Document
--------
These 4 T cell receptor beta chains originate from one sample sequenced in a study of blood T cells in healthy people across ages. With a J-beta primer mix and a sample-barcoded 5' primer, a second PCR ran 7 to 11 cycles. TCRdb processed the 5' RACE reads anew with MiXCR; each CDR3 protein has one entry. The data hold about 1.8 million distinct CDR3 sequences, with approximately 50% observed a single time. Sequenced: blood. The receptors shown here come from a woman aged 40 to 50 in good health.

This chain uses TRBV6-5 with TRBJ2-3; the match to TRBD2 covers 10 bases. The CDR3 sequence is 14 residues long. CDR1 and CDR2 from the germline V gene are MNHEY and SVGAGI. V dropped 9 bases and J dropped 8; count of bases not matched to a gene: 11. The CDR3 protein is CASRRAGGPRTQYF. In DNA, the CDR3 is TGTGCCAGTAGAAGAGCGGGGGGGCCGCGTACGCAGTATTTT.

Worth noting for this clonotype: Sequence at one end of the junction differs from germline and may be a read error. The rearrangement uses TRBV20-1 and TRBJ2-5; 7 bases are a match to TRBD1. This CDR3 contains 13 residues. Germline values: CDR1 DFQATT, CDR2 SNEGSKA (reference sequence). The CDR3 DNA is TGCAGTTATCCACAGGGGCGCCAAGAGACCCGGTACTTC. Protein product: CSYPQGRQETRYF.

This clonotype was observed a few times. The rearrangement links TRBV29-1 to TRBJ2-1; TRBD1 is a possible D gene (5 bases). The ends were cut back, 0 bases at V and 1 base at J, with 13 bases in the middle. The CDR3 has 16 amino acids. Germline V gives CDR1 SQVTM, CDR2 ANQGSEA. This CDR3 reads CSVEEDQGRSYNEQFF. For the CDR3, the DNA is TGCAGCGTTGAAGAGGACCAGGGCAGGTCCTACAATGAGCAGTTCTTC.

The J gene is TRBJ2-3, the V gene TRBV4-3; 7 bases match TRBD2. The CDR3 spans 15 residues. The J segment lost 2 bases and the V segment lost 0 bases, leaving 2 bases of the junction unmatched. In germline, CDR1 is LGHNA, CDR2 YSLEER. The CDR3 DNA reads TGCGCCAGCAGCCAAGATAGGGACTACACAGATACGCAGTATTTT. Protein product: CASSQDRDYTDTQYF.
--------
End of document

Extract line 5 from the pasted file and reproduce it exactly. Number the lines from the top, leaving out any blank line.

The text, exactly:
The J gene is TRBJ2-3, the V gene TRBV4-3; 7 bases match TRBD2. The CDR3 spans 15 residues. The J segment lost 2 bases and the V segment lost 0 bases, leaving 2 bases of the junction unmatched. In germline, CDR1 is LGHNA, CDR2 YSLEER. The CDR3 DNA reads TGCGCCAGCAGCCAAGATAGGGACTACACAGATACGCAGTATTTT. Protein product: CASSQDRDYTDTQYF.